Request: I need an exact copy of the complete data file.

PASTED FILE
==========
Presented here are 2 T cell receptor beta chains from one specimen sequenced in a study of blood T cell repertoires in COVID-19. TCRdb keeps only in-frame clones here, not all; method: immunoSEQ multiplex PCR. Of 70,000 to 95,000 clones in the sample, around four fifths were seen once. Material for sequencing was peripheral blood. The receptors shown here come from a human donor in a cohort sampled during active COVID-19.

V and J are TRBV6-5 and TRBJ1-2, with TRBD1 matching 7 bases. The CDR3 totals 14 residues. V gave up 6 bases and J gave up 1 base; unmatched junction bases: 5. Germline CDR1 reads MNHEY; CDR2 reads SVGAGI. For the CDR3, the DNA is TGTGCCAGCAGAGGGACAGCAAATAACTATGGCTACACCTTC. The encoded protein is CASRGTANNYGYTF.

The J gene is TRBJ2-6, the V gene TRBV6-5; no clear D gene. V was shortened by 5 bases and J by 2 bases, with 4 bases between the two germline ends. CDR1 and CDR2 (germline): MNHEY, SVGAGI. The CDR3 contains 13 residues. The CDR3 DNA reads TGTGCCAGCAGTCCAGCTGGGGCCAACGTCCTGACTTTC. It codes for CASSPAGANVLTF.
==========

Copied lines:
Presented here are 2 T cell receptor beta chains from one specimen sequenced in a study of blood T cell repertoires in COVID-19. TCRdb keeps only in-frame clones here, not all; method: immunoSEQ multiplex PCR. Of 70,000 to 95,000 clones in the sample, around four fifths were seen once. Material for sequencing was peripheral blood. The receptors shown here come from a human donor in a cohort sampled during active COVID-19.

V and J are TRBV6-5 and TRBJ1-2, with TRBD1 matching 7 bases. The CDR3 totals 14 residues. V gave up 6 bases and J gave up 1 base; unmatched junction bases: 5. Germline CDR1 reads MNHEY; CDR2 reads SVGAGI. For the CDR3, the DNA is TGTGCCAGCAGAGGGACAGCAAATAACTATGGCTACACCTTC. The encoded protein is CASRGTANNYGYTF.

The J gene is TRBJ2-6, the V gene TRBV6-5; no clear D gene. V was shortened by 5 bases and J by 2 bases, with 4 bases between the two germline ends. CDR1 and CDR2 (germline): MNHEY, SVGAGI. The CDR3 contains 13 residues. The CDR3 DNA reads TGTGCCAGCAGTCCAGCTGGGGCCAACGTCCTGACTTTC. It codes for CASSPAGANVLTF.